Developing great apps takes time, but in the age of the customer that time is measured in days and weeks -- not months.
Customers simply aren't going to wait for their smartphones to grow outdated while the IT staff designs, hand-codes, tests and finally releases a new app. No wonder there is simmering tension between marketers who want to enhance revenue and the IT staffer who must cope with shrinking resources and rising demands.
Enter "low-code" app development, a process that Forrester says will "speed up development by allowing application development and delivery (AD&D) teams to eliminate barriers to customer participation in projects as well as [expediting] handoffs between phases of projects."
Busting Development Cycles
A report cowritten by principal analysts Clay Richardson and John Rymer noted that the short schedules for developing applications "often bust development life cycles," sending companies scrambling for a quicker alternative to traditional programming platforms.
"Low-code platforms are rising as an alternative for developing customer-facing apps," the report said. "Initially targeted at speeding all projects, these platforms are finding traction in the age of the customer's heightened priority for customer experience software."
"Hand-coding," it said, "is too slow to develop and deliver many of the applications that companies use to win, serve and retain customers."
That is because developing customer-facing applications pushes the limits of enterprise software development by presenting four key challenges:
Speedy: Software delivery has to keep up with the breakneck pace of the fast-changing world of consumers. As the authors put it, it must be "as nimbler as their customers' imaginations."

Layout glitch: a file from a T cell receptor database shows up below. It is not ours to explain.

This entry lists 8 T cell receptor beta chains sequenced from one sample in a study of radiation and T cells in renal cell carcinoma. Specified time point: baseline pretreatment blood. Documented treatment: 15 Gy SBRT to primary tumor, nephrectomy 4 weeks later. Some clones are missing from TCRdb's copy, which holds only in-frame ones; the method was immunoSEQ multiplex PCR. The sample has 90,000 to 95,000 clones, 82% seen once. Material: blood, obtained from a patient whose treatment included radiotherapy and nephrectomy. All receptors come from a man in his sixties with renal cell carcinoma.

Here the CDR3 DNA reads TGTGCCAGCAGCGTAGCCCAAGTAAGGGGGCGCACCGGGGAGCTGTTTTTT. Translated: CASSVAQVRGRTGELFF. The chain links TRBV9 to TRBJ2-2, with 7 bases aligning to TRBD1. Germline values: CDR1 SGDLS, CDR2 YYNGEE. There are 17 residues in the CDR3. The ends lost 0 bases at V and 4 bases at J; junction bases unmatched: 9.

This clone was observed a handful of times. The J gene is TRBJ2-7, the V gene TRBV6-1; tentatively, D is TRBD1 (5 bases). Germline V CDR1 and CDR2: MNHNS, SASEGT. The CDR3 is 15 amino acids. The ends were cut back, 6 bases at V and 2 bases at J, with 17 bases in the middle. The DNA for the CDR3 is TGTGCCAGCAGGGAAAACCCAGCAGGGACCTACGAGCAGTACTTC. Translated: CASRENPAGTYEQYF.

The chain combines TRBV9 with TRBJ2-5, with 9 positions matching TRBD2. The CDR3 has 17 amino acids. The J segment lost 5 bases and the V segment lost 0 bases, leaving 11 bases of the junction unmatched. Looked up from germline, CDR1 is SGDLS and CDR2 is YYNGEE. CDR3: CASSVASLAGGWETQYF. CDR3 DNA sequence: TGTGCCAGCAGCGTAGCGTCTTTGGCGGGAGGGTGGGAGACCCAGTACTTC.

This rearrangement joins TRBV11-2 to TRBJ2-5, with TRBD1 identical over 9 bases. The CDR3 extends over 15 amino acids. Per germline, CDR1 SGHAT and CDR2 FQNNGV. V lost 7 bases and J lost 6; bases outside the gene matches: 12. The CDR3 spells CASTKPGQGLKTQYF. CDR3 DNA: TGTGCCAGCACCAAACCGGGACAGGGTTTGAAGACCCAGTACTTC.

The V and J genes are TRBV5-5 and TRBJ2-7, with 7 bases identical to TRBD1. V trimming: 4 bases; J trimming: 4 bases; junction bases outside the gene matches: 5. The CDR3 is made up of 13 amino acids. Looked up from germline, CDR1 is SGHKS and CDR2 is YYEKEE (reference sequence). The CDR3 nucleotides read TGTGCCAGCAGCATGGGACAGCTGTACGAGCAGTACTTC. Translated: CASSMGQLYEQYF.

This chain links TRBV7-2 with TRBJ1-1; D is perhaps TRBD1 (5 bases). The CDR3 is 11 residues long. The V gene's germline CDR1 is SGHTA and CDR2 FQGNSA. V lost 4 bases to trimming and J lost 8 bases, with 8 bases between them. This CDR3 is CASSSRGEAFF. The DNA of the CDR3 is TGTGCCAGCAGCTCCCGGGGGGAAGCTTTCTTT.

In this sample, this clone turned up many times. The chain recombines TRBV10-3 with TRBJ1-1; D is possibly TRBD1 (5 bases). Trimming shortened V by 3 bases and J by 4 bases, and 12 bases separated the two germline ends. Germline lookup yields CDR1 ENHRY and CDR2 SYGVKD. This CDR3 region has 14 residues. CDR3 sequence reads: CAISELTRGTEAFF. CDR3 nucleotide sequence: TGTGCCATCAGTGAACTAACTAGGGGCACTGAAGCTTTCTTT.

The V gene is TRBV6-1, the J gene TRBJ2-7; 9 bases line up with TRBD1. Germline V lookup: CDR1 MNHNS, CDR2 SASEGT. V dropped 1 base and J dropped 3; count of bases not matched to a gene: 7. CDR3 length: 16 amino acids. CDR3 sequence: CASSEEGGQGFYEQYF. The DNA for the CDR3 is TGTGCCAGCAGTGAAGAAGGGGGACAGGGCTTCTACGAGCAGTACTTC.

Intuitive: This means the software should be immediately useful with "no training required." Forrester gave Waze, Hipmunk and Fly Delta as examples of apps that meet this measure.
Transitional: Frequent updates to apps require continuous integration models that go beyond Agile, the report said. So coding frameworks like Spring Framework and .NET often aren't enough.
Engaging: The report noted that platforms that relay on faster development techniques such as visual development or user interface transcoding can speed delivery of the app.
Some companies address those challenges by outsourcing the work, turning to packaged applications or through specialized middleware. But Forrester notes none of those approaches solve the basic problem. Low-code platforms solve it by slashing the hand-coding needed for applications, providing a framework for testing and experimentation, addressing all customer channels and providing a single control point for configuration, delivery and maintenance.
There are three basic "neighborhoods" within the software industry where low-code platform vendors are practicing. In the area of business process and dyamic case management, for example, Forrester noted AgilePoint, Applian, Bizagi, Intalio, K2, MicroPact, Mobideo, Nintex, RedHat and Software AG.
"These vendors are not all the same," the report said. "K2 and Nintext both have strong .NET foundations and often supplement investments in Microsoft SharePoint with workflow functions. MicroPact's primary focus is case management. The others are business-process specialists that can support a broad array of process use cases."
The second neighborhood is general purpose and public cloud app platforms. This group includes Alpha Softare, Alphinat, Claysys Technologies, Mendix, OutSystems and Salesforce. The third, web content management, includes Acquia, Adobe and a "host of other" WCM specialists for customers who "value nimble, lightweight solutions compared with the enterprise WCM solutions."
Forrester maintains that a customer-centric philosophy will drive "a broader cultural shift not just in application development and deliver organizations" but throughout technology management. Forrester said all the 22 software companies it interviewed made that point.
In order to speed up development, Forrester said AD&D teams not only need to accept Agile's core concepts as "table stakes" but also adopt new test-and-learn methods, create funding models that allow uncertainty, track metrics that put engagement over automation, and define nimble architectural practices after initial wins.
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